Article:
Sally M (sallymn) wrote in 1word1day,
Sally M

Sunday Word: Pugnacious

Pugnacious [puhg-ney-shuhs]
Eager or quick to argue, quarrel, or fight; having a quarrelsome or combative nature


Schuyler was prolific, pugnacious and very much in the public eye; Larsen was recessive, and vanished from literary life after publishing two novels and a few stories. (Parul Sehgal, Two Classic American Novels About the Madness and Beauty of RaceThe New York Times, Jan 2018)

Cardinals and robins are particularly pugnacious when it comes to window fighting, but there are many other species (both male and female) that indulge in this behavior. (Stacey Cole, Stacey Cole Nature Talks: Pugnacious cardinals battle own reflectionsThe New Hampshire Union Leader, 2020)

As a man Jonson, pugnacious, capricious, ill-mannered, sometimes surly, intemperate in drink and in other respects, is an object for only very qualified admiration; and as a writer he cannot properly be said to possess that indefinable thing, genius, which is essential to the truest greatness. (Robert Huntington Fletcher, A History of English Literature )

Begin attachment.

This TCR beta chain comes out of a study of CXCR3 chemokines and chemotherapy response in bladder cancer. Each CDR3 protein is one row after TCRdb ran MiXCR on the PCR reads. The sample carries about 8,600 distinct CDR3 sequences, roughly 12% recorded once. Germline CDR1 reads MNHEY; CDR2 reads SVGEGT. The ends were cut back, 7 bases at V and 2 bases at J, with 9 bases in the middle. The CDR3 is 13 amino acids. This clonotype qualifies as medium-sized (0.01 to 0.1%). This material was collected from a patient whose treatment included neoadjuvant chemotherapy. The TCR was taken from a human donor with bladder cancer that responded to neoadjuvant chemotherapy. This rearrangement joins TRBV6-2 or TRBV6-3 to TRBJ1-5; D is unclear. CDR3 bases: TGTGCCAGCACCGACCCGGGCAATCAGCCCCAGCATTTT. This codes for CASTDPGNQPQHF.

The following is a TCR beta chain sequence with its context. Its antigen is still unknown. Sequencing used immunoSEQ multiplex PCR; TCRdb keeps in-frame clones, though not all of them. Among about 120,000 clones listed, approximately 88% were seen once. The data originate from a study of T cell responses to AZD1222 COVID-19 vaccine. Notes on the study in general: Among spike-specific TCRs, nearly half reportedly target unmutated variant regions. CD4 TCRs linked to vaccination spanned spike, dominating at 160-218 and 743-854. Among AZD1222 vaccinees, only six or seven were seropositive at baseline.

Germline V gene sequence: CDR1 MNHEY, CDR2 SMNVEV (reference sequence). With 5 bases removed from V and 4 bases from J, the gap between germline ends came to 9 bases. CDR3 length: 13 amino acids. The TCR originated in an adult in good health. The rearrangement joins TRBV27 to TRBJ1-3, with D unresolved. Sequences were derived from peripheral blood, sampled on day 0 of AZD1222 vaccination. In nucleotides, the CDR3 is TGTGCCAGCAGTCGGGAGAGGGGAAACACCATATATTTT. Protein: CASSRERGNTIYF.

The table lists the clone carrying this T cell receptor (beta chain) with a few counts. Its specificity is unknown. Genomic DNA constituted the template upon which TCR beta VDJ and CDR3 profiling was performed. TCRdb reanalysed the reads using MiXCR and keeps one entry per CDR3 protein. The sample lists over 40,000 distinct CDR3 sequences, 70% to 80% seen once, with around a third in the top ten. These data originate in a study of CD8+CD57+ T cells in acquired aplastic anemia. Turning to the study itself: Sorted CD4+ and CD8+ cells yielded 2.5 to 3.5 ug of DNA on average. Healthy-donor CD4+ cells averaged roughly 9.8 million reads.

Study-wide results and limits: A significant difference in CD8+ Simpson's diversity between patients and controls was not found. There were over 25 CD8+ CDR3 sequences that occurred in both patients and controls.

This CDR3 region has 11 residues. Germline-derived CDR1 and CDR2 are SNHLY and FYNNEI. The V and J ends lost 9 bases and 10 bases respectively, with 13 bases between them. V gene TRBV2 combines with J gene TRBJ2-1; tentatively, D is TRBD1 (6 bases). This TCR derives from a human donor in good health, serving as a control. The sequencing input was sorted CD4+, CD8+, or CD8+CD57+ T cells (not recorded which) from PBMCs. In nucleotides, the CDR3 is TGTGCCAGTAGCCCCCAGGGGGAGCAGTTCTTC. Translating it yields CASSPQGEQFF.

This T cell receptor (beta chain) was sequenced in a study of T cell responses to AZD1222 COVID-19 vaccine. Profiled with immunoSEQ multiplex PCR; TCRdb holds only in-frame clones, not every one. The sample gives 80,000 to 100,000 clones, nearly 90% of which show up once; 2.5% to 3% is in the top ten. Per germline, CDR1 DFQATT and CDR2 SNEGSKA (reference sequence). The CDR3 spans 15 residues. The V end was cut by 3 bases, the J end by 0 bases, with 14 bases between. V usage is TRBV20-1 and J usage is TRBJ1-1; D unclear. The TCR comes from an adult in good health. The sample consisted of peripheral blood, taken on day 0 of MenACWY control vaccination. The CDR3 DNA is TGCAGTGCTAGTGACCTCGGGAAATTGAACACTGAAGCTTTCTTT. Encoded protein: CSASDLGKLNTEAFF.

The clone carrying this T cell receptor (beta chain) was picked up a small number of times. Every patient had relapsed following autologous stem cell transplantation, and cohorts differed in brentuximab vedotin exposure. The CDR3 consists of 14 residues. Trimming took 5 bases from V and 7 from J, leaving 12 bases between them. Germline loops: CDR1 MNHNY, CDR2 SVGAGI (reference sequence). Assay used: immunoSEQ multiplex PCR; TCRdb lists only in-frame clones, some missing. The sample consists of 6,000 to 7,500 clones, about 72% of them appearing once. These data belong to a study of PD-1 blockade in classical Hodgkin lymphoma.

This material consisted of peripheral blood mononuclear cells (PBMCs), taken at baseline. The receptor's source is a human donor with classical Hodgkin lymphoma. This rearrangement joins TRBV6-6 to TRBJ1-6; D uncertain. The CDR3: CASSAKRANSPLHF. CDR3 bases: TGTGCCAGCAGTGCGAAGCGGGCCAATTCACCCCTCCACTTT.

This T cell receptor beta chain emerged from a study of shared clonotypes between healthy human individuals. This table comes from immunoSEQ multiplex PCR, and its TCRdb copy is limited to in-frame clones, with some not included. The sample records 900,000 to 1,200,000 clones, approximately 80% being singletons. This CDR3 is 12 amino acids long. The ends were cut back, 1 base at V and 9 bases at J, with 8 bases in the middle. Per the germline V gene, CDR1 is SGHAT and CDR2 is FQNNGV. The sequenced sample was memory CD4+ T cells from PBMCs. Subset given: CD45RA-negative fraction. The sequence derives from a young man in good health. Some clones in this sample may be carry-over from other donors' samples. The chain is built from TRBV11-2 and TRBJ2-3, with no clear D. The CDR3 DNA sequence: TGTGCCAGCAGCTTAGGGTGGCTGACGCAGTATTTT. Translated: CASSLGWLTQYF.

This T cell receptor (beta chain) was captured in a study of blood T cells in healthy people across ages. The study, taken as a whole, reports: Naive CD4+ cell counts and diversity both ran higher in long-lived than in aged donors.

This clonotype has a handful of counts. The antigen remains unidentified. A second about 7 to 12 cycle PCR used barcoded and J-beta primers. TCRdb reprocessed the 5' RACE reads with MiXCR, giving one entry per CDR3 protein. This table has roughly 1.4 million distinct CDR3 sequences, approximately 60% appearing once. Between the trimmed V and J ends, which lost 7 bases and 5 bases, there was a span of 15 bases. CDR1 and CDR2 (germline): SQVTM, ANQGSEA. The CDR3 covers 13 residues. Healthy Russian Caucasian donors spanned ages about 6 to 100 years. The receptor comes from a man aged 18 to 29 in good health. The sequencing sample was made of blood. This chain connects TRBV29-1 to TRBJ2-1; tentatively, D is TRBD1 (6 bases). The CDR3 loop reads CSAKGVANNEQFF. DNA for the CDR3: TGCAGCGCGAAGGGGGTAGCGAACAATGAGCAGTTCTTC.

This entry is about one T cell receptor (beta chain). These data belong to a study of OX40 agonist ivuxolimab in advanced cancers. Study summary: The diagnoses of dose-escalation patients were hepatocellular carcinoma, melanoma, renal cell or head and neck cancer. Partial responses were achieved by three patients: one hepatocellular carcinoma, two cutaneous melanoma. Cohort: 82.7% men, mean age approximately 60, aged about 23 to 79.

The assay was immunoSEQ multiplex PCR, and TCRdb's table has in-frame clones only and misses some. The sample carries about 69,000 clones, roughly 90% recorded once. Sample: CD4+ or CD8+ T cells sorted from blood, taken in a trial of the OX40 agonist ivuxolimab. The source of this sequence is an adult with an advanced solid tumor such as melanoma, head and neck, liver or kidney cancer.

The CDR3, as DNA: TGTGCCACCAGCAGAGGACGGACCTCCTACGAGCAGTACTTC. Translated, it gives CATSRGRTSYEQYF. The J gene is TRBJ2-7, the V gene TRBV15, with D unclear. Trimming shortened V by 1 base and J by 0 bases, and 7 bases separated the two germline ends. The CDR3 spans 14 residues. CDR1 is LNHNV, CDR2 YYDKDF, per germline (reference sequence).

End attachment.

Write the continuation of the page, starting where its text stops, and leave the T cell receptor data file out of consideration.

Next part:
For Glaucon, who is always the most pugnacious of men, was dissatisfied at Thrasymachus' retirement; he wanted to have the battle out. (Plato, The Republic)


Mid 17th century from Latin pugnax, pugnac- (from pugnare 'to fight', from pugnus 'fist') + -ious. (Lexico)

1640s, a back-formation from pugnacity or else from Latin pugnacis, genitive of pugnax 'combative, fond of fighting,' from pugnare 'to fight,' especially with the fists, 'contend against,' from pugnus 'a fist,' from PIE *pung-, nasalized form of root *peuk- 'to prick.' (Online Etymological Dictionary)

Tags: adjective, latin, p, wordsmith: sallymn

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